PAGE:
John was awakened one night by a stinging in the back of his calf, suspecting a centipede bite. He threw on the light, and sure enough there was the centipede scurrying away from the bed. He quickly grabbed some insect spray and did it in and then took its picture. Notice the size compared to standard ballpoint pen. Those bites are not fun and take a while to heal. I was bitten a few weeks before that, but I wasn’t quite aware of what it was until I got out of bed and informed John. By the time we got the lights on, we couldn’t see a sign of it, except for the bite mark on my hand. There are some great things about Samoa, and some not so great! Don’t you wish you were here?

One of the fun things for us about being over here on Savai’i is being able to entertain guests from the other island and from overseas and show them around. The Menascos, Sam and Amber, are a young couple who both just graduated from BYU and wanted to have an adventure before they moved on to the big new world. They had both had some classes in Samoan Language and culture after their missions, so they made arrangements after their graduation, with the Church colleges here to do some volunteer work for a few weeks. They paid their own way and the school put them up in one of the houses on campus. The last few days they were here they came over to see Savai’I so we had the opportunity to show them around for a couple of days. They enjoy snorkeling, and wanted to see the other end of the island so we suggested a Friday night and Saturday stayover up at the hotel in Vaisaula where we take off to go snorkeling once every couple of months.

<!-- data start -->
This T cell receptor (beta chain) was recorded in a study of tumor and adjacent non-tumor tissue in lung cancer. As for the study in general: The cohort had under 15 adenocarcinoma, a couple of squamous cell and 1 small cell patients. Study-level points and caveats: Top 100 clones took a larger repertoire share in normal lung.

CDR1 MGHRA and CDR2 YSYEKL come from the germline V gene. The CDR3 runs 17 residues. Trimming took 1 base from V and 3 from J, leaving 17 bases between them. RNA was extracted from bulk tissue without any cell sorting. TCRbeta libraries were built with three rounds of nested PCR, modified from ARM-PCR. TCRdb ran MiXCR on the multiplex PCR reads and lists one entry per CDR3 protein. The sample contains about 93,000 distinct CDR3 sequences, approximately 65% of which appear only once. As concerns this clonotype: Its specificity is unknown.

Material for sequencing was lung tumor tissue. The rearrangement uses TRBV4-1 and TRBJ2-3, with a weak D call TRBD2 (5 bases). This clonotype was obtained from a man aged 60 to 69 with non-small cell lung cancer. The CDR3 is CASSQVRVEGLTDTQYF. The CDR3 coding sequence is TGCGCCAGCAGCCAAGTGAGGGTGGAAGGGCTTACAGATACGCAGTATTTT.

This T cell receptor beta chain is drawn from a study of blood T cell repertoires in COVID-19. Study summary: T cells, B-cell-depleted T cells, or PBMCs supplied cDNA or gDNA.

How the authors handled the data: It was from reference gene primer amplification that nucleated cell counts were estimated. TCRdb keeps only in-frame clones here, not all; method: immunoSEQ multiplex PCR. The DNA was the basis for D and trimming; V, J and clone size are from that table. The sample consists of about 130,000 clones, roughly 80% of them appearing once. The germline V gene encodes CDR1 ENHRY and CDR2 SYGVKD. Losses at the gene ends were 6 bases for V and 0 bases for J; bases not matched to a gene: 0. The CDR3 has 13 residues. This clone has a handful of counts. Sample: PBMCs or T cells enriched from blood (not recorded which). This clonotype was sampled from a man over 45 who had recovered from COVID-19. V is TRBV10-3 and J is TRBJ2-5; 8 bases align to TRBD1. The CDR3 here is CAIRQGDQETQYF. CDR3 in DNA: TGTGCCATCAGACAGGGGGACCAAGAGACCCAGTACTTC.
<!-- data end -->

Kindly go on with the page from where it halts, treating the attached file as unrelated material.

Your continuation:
We had dinner Friday night on the balcony overlooking the beach. The next day after some snorkeling, we went up to the rain forest preserve and climbed the new metal tower, walked across the swinging bridge to the giant banyan tree where we continued to climb much higher to get to the top overlooking the rain forest. The stairway and platforms that you take down the tree to get to the bottom number almost 100 steps, so that is a huge tree and a beautiful view from the top. The last place we stopped was on the far western edge of Samoa where the beach is really closest to the international dateline. It’s said if you stand in that spot, you can see tomorrow, so the Menascos wanted their picture taken there. It was so fun to get to know Sam and Amber and hope we get to connect with them again sometime in the States. Probably another thing not so great in Samoa is the quality of health care. Our little hospital here at Tuisivi is pretty clean and has some good doctors and nurses, but not nearly enough of them. I think I told you earlier about a missionary who was in a few months ago and we found out he had to supply his own bedding and food, which we had to do for Elder Blazer this past month, when he ended up in the hospital for a bad infection. Because of the nursing shortage, his companion had to stay with him and sleep on the floor, just in case he needed any help during the night. The first picture is of Elder Blazer, the patient, and his faithful companion, Elder Asa’asa, the second with Elder Krogh and the third is of the board inside the men’s ward where they list the names of the patients. Instead of jotting down Elder Blazer’s real name, they took whatever looked like a palagi name on his “Kaiser-Permanente” insurance card. I think he was called Kaiser for the duration of his stay. It was so hilarious that we had to have a picture of it and nobody that knew the truth wanted to change it on the board. It was a priceless example of the difference between people recognizing Samoan names and Palagi names. We pulled into the parking lot at the wharf one day and found these big colorful tents set up in the next lot. They seemed so completely incongruous sitting there next to the wharf and the ocean. We've since heard from many people that they attended the circus, even some of them missing school to do so. I don't know how often they get the chance to see a circus. I don't know if it was just a Samoan circus, or it travelled all over the Pacific. Obviously, I didn't ask enough of the right questions. I did get a good picture of it though.